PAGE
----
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Dundee researchers breakthrough in Cystic Fibrosis research

25.07.2006
`Fat controller’ offers key to breakthrough treatments in Cystic Fibrosis & other diseases

Researchers at the University of Dundee have uncovered key links between Cystic Fibrosis and other diseases and conditions including cancer, diabetes and obesity, findings which could open the pathway to new areas of research into understanding and treatment.

Dr Anil Mehta, who has worked in Cystic Fibrosis research for 20 years, and heads the European Union-funded Cystic Fibrosis Database based at the University, led the research which centres on the role in the body of a newly discovered hybrid protein dubbed the cellular “fat controller”.

Dr Mehta and his team have uncovered genetic pathways which lead through this fat controller and form links between Cystic Fibrosis and the other conditions.

“It has long been known that Cystic Fibrosis patients suffer significant variations in weight - they tend to be very thin and can suffer very fast weight loss when they fall ill - but we did not know why this was the case,” said Dr Mehta, a Reader in Child Health in the Department of Maternal and Child Health Sciences at the University of Dundee.

“Similarly it has been known that CF patients suffer a higher rate of cancer than normal and again we did not know why. In equal measure, almost half of these patients develop an unusual form of diabetes.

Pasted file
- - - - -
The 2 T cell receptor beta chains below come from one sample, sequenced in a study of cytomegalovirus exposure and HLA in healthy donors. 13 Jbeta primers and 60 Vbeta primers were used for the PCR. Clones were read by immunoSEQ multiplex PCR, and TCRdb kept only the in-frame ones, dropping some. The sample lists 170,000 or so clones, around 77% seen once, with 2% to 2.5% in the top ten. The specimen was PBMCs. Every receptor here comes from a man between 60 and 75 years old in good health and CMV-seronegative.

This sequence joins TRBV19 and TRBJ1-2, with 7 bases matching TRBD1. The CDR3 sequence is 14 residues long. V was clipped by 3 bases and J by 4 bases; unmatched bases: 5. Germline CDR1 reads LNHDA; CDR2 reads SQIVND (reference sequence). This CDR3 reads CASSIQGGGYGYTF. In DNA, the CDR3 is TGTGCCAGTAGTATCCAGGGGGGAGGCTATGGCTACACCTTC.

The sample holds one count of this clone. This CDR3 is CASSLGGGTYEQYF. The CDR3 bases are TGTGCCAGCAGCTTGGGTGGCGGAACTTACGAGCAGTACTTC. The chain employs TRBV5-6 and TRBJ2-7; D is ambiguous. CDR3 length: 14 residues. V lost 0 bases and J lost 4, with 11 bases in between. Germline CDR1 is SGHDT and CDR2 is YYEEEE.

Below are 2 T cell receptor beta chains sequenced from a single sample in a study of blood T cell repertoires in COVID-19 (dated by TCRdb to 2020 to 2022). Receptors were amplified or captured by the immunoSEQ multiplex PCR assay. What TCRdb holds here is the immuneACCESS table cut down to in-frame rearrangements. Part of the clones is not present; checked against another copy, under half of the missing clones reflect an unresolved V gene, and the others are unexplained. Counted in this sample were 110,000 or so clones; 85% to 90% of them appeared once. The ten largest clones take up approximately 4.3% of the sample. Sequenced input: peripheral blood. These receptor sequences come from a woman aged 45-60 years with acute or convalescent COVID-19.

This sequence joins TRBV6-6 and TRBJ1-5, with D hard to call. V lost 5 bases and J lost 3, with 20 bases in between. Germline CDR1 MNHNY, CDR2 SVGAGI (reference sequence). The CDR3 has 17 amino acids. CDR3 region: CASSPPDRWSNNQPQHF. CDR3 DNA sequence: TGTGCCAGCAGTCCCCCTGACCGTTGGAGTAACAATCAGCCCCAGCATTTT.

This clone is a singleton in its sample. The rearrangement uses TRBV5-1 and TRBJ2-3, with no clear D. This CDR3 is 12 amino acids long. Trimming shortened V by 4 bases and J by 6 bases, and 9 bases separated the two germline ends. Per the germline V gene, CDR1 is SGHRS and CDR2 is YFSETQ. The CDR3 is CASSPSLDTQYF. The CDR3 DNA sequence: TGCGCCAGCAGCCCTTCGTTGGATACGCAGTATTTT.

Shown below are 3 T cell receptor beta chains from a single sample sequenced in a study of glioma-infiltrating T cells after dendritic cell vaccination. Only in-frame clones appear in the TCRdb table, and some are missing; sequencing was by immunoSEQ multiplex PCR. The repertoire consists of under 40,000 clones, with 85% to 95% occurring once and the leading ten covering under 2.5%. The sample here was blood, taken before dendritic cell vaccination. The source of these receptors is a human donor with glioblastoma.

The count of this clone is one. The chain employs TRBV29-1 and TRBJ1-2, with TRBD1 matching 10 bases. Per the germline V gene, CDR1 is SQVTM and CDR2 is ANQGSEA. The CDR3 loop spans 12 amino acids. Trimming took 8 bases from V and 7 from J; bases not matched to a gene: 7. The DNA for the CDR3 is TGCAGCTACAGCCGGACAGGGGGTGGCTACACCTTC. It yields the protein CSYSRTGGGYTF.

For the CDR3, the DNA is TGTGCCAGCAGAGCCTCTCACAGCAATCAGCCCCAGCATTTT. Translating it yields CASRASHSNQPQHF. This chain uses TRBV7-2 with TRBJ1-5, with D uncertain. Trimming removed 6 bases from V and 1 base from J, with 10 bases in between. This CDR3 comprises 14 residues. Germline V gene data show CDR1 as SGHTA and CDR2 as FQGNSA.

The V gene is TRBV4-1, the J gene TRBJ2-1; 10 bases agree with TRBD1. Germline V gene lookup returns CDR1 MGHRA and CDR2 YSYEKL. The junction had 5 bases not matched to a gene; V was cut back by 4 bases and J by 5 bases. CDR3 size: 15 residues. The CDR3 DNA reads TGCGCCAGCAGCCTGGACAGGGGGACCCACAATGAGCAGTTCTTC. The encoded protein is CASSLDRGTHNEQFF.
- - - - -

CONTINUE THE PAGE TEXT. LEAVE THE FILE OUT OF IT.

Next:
“What our research has uncovered are the genetic links, through this cellular fat controller, which we believe lead to these differences in fat metabolism and cancer. Furthermore, there are also significant links here to diabetes.”

Dr Mehta said the findings could have a major impact on research into Cystic Fibrosis and the other conditions and, subsequently, the treatment of patients..

“The implications of this are that we have opened up a whole new area of research which links all of these conditions, and from here on in researchers looking at cancer, diabetes, obesity or Cystic Fibrosis should all be working with each other and looking at what the other is doing, because it is all linked together.

“We believe that these results could have a significant impact in terms of the treatment of patients with all three diseases - Cystic Fibrosis, some forms of childhood cancer and adult onset diabetes - and, hence, their potential life expectancy.”

Dr Mehta’s research examined the relationship between three cancer-related enzymes that are associated with diabetes (NDPK), fat metabolism (AMPK) and Cystic Fibrosis (CFTR).

They found a new pathway between NDPK and AMPK which leads to variations in fat metabolism - this they have dubbed the fat controller. Additional research found that these enzymes also bind to a protein that causes cystic fibrosis, CFTR.

The new research work was carried out by Dr Mehta and a team including Research Fellow Dr Russell Crawford. A team of international collaborators in Italy, Germany, France Portugal and the USA provided further support.

Results of the research, funded by grants from the Wellcome Trust and Cystic Fibrosis Trust over the last 10 years, are published in the scientific journals ‘Cellular and Molecular Biology’ and ‘Cellular Signalling’.

In order to further debate and create greater cross-disciplinary collaboration in this area of research, the University has agreed to support Dr Mehta’s efforts to host a major international conference of experts in NDPK, AMPK and CFTR in Dundee in September 2007.

Roddy Isles | alfa
Further information:
http://www.dundee.ac.uk

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